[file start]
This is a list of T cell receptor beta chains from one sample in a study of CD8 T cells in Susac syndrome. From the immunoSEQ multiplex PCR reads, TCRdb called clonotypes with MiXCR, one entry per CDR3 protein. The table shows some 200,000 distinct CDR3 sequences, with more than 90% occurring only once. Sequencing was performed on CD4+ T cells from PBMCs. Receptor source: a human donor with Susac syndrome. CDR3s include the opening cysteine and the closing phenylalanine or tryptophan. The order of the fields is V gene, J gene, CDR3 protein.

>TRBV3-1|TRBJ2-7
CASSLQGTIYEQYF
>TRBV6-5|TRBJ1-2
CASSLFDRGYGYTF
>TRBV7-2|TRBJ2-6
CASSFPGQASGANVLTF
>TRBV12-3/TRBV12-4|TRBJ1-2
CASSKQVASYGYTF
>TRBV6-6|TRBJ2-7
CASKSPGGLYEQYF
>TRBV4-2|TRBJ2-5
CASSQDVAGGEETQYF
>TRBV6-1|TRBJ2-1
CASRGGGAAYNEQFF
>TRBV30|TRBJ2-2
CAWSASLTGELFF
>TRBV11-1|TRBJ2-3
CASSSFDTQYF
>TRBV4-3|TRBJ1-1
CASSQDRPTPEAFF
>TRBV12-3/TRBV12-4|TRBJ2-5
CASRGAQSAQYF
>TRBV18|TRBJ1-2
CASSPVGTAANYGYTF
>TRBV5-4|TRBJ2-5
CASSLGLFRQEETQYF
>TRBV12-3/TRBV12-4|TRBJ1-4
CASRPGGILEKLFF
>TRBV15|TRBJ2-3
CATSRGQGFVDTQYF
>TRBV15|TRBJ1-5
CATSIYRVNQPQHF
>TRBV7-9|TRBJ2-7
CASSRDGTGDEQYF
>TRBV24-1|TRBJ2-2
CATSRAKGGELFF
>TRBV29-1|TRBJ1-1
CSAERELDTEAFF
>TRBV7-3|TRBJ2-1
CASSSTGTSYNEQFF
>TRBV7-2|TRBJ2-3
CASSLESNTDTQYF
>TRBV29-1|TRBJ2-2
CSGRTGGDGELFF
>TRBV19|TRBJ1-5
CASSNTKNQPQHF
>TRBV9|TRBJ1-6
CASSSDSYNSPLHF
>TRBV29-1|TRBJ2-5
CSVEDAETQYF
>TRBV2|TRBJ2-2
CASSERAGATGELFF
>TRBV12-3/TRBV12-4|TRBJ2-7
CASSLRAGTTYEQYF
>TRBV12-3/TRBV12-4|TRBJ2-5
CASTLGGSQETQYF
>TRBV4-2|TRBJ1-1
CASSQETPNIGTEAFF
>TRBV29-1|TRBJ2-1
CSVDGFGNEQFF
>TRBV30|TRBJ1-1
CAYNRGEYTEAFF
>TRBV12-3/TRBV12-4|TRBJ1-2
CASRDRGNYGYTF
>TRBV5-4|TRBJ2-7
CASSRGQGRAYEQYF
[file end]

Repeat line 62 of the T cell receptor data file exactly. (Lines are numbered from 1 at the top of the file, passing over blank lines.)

>TRBV30|TRBJ1-1